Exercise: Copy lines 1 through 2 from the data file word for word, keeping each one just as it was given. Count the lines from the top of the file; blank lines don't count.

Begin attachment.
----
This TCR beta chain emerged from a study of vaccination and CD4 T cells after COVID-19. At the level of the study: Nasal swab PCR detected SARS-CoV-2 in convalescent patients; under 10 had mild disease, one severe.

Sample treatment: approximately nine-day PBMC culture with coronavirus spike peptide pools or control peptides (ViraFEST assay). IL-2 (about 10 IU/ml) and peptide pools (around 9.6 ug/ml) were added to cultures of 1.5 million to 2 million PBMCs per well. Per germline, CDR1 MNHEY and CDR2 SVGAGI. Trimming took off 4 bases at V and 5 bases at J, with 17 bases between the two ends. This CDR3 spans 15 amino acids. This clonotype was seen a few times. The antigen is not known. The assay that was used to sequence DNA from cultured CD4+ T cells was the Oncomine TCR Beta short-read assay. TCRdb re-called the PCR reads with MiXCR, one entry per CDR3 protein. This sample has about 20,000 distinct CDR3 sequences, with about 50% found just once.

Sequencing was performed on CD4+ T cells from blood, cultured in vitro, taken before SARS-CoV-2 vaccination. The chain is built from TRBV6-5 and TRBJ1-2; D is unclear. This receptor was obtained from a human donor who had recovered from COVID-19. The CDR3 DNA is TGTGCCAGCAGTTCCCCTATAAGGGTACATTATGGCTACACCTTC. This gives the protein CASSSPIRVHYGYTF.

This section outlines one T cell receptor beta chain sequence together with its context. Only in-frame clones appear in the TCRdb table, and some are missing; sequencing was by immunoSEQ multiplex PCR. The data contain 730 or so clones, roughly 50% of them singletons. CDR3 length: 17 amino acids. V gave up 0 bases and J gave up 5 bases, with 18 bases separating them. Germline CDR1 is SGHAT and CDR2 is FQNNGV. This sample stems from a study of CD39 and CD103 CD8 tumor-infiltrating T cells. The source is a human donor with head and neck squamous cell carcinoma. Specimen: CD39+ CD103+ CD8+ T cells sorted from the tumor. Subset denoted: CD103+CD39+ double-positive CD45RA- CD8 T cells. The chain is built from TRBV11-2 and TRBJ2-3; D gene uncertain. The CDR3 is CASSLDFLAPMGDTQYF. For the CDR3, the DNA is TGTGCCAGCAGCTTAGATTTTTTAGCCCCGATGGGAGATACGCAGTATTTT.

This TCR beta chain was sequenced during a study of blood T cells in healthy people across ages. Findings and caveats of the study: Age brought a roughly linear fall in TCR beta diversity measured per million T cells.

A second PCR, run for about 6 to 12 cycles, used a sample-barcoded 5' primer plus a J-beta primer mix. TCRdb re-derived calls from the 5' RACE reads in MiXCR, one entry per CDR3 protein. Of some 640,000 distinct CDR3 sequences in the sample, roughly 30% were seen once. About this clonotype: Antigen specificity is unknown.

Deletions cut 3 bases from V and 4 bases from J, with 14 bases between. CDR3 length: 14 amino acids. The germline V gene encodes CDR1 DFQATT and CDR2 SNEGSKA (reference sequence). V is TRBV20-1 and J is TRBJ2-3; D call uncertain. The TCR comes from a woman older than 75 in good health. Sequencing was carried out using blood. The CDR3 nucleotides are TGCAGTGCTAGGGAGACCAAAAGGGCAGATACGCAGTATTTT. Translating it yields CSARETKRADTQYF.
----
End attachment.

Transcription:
This TCR beta chain emerged from a study of vaccination and CD4 T cells after COVID-19. At the level of the study: Nasal swab PCR detected SARS-CoV-2 in convalescent patients; under 10 had mild disease, one severe.

Sample treatment: approximately nine-day PBMC culture with coronavirus spike peptide pools or control peptides (ViraFEST assay). IL-2 (about 10 IU/ml) and peptide pools (around 9.6 ug/ml) were added to cultures of 1.5 million to 2 million PBMCs per well. Per germline, CDR1 MNHEY and CDR2 SVGAGI. Trimming took off 4 bases at V and 5 bases at J, with 17 bases between the two ends. This CDR3 spans 15 amino acids. This clonotype was seen a few times. The antigen is not known. The assay that was used to sequence DNA from cultured CD4+ T cells was the Oncomine TCR Beta short-read assay. TCRdb re-called the PCR reads with MiXCR, one entry per CDR3 protein. This sample has about 20,000 distinct CDR3 sequences, with about 50% found just once.